- Borrowing: You can borrow money from a 401(k) or an annuity, but annuity loans often come with heavier fees and penalties.
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Buying and Selling Annuities: What to Know
You can buy annuities from life insurance companies and some brokerage firms, mutual fund companies, and banks. Make sure to investigate all annuity types and choose the best option based on when you expect to retire, how you want your earnings to be calculated, and how you want to be paid.
To purchase the annuity, you’ll submit an application to the firm and receive a quote. Then, you'll sign a contract and begin paying for your annuity through a funding source, such as cash, a brokerage account transfer, or funds from another retirement account.
6 Common Fees for Annuities
It's important to familiarize yourself with additional costs associated with your program to avoid any surprises. For instance, variable annuities carry several common fees, including:
- Surrender charges: These charges apply if you withdraw from or sell the annuity before the surrender period expires.
- Mortality and Expense (M&E) risk charge: A percentage of your account value is charged (typically around 1.25%) to pay the issuer for the risk they assume in selling you the annuity.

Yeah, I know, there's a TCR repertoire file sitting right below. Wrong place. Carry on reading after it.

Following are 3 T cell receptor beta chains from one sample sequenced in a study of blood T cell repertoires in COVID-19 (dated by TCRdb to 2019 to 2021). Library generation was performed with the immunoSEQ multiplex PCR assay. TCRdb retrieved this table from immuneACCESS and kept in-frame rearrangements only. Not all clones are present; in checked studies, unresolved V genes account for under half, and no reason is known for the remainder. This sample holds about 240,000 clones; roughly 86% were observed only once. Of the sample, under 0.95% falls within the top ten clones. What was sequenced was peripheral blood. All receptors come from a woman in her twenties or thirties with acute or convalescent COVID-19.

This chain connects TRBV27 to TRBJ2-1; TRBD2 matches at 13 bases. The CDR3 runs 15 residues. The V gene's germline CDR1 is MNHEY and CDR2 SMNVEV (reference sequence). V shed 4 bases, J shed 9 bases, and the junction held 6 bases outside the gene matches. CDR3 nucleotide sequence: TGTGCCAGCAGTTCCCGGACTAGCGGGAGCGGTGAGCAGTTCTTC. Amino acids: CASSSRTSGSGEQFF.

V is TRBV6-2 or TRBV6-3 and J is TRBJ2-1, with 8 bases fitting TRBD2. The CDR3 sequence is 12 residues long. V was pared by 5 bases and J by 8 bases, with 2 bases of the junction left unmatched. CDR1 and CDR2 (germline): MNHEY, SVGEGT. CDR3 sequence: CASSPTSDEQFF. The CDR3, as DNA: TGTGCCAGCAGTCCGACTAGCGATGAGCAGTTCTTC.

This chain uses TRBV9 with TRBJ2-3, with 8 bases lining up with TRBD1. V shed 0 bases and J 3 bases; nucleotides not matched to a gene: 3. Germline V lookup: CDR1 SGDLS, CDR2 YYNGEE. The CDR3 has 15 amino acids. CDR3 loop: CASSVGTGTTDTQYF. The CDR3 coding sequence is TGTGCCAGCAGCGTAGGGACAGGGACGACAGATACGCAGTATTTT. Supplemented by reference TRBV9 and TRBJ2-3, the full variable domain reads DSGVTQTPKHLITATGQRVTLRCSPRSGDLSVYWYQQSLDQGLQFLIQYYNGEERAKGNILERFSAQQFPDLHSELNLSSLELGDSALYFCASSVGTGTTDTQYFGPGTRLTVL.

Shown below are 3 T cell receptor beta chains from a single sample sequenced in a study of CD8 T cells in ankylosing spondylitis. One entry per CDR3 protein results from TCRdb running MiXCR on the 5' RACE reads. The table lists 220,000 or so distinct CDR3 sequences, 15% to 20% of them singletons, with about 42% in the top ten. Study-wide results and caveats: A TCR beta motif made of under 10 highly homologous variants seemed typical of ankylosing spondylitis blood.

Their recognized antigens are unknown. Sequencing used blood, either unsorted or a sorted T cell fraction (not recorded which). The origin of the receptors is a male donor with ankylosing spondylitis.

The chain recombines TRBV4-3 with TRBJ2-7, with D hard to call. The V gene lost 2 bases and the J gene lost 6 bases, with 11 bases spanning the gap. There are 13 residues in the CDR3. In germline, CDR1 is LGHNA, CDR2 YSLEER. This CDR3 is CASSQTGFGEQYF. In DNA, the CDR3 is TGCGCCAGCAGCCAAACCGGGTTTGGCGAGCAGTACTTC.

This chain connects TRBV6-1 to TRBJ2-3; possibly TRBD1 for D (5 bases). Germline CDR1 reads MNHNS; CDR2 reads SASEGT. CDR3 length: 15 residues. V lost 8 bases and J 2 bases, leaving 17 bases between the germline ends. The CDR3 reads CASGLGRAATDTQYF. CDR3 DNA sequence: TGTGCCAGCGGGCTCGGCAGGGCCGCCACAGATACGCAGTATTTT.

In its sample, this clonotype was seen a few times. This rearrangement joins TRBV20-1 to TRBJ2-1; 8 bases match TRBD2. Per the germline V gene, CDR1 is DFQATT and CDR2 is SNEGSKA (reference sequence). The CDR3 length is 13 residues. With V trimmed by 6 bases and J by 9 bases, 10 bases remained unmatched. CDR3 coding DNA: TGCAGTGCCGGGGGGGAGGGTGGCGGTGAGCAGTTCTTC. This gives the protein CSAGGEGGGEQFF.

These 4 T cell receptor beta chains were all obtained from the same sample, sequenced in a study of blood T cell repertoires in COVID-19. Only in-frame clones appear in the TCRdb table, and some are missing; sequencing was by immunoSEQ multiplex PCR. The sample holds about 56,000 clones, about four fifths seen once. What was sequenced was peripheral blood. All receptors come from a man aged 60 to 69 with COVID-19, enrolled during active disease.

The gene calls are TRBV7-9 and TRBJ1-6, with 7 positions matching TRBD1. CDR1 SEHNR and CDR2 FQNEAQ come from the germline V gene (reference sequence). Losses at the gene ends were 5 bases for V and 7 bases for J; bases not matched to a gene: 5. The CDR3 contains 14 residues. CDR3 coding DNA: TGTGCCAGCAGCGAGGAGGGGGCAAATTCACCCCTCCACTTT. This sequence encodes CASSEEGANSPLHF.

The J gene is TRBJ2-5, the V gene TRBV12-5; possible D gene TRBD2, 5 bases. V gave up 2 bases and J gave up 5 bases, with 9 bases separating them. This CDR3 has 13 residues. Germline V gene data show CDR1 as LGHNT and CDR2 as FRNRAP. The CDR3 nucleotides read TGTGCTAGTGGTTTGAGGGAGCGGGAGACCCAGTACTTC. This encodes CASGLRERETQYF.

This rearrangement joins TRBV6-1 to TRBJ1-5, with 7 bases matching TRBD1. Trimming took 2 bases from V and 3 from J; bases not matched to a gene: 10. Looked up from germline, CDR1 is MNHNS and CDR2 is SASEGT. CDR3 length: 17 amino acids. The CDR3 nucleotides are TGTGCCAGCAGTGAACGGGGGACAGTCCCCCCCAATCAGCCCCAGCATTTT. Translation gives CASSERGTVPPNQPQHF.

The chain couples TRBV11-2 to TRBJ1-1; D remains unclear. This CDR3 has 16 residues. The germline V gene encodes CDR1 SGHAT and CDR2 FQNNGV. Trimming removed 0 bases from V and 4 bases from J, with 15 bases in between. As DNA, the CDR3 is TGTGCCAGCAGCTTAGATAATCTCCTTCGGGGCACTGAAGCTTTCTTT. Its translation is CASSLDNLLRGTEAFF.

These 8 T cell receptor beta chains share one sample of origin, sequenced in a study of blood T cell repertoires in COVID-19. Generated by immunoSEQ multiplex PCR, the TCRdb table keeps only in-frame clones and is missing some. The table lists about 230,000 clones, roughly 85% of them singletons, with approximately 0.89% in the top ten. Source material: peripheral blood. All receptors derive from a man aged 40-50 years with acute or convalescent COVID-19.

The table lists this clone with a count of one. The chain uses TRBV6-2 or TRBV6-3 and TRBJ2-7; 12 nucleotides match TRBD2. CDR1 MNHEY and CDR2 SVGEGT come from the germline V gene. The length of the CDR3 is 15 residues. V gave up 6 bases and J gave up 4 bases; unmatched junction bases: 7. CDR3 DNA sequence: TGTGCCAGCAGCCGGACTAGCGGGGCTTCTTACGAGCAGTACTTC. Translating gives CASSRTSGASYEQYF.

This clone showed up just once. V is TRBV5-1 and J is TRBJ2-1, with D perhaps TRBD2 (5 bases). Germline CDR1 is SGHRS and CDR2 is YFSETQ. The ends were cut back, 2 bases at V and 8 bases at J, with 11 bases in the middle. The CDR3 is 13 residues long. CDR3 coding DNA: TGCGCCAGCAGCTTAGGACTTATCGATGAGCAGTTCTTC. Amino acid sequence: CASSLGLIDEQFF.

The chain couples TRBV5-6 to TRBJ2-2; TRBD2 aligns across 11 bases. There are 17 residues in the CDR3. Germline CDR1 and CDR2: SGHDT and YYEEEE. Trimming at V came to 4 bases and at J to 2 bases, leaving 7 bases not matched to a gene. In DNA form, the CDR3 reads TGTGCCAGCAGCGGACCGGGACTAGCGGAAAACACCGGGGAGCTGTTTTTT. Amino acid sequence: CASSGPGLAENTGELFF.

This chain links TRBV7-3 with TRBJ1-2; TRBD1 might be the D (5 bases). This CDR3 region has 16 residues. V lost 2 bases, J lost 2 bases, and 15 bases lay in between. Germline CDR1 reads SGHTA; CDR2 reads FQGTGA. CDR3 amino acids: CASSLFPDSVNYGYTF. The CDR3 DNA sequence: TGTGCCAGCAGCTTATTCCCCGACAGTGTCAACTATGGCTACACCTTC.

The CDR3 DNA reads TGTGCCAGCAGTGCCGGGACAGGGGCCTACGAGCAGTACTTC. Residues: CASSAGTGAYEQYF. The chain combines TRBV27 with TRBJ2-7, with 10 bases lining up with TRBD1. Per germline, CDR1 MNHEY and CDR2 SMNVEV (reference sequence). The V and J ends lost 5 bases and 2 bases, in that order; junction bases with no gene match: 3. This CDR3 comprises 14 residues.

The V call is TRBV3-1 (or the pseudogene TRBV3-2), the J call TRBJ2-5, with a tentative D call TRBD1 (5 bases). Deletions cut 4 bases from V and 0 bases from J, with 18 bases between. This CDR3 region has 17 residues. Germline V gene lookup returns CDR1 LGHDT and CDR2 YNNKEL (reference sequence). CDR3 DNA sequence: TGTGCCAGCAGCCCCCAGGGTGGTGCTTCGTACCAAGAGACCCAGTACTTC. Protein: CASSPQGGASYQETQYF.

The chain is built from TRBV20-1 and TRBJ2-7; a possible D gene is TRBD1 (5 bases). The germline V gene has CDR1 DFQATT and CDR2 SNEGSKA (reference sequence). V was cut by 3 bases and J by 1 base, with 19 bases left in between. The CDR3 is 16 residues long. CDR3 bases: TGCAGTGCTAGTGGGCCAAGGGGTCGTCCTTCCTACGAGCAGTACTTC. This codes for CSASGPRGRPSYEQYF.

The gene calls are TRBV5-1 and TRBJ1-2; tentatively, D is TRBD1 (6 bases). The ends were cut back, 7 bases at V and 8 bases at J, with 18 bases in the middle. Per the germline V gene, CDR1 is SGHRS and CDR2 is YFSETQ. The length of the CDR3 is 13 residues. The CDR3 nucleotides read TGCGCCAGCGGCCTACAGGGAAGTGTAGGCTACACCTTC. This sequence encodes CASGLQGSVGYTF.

- Underlying fund expenses: These fees are for managing underlying mutual funds within the account.
- Administrative fees: These cover the administration of your account, including recordkeeping and investment-transfer costs.
- Charges for additional features: These fees are for features outside the basic contract that help annuitants tailor their plans to better meet their needs.
- Withdrawal penalties: This is the income tax and 10% penalty you'll owe for withdrawing money before age 59 ½.
How to Withdraw Money From an Annuity
The easiest way to withdraw money from an annuity is to wait until the eligibility age. Then, call your annuity issuer and follow their instructions to set up a structured withdrawal schedule.
You can also opt for a partial or lump-sum sale in which you sell a particular dollar amount of your annuity or a number of future payments.